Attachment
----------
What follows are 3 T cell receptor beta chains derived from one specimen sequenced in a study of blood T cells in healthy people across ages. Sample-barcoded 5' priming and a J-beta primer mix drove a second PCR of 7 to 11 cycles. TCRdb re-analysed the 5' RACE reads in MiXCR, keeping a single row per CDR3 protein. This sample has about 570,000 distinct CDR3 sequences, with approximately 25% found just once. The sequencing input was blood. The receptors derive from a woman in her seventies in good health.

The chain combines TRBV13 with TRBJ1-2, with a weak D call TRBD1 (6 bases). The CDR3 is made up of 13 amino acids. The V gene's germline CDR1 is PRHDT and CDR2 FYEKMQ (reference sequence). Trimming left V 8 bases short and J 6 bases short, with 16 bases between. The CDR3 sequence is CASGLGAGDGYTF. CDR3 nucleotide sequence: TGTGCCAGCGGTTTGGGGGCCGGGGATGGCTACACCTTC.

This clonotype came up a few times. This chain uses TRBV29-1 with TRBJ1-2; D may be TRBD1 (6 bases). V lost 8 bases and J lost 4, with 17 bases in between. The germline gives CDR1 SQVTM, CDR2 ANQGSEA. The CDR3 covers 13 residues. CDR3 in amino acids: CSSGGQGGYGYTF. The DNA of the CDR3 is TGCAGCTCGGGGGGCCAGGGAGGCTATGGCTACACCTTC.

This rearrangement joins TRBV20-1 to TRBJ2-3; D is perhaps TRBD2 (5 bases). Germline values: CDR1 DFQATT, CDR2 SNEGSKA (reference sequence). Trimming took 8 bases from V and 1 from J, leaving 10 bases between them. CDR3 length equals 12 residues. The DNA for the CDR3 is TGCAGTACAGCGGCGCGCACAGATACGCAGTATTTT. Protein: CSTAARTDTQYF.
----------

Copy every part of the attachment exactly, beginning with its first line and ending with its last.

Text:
What follows are 3 T cell receptor beta chains derived from one specimen sequenced in a study of blood T cells in healthy people across ages. Sample-barcoded 5' priming and a J-beta primer mix drove a second PCR of 7 to 11 cycles. TCRdb re-analysed the 5' RACE reads in MiXCR, keeping a single row per CDR3 protein. This sample has about 570,000 distinct CDR3 sequences, with approximately 25% found just once. The sequencing input was blood. The receptors derive from a woman in her seventies in good health.

The chain combines TRBV13 with TRBJ1-2, with a weak D call TRBD1 (6 bases). The CDR3 is made up of 13 amino acids. The V gene's germline CDR1 is PRHDT and CDR2 FYEKMQ (reference sequence). Trimming left V 8 bases short and J 6 bases short, with 16 bases between. The CDR3 sequence is CASGLGAGDGYTF. CDR3 nucleotide sequence: TGTGCCAGCGGTTTGGGGGCCGGGGATGGCTACACCTTC.

This clonotype came up a few times. This chain uses TRBV29-1 with TRBJ1-2; D may be TRBD1 (6 bases). V lost 8 bases and J lost 4, with 17 bases in between. The germline gives CDR1 SQVTM, CDR2 ANQGSEA. The CDR3 covers 13 residues. CDR3 in amino acids: CSSGGQGGYGYTF. The DNA of the CDR3 is TGCAGCTCGGGGGGCCAGGGAGGCTATGGCTACACCTTC.

This rearrangement joins TRBV20-1 to TRBJ2-3; D is perhaps TRBD2 (5 bases). Germline values: CDR1 DFQATT, CDR2 SNEGSKA (reference sequence). Trimming took 8 bases from V and 1 from J, leaving 10 bases between them. CDR3 length equals 12 residues. The DNA for the CDR3 is TGCAGTACAGCGGCGCGCACAGATACGCAGTATTTT. Protein: CSTAARTDTQYF.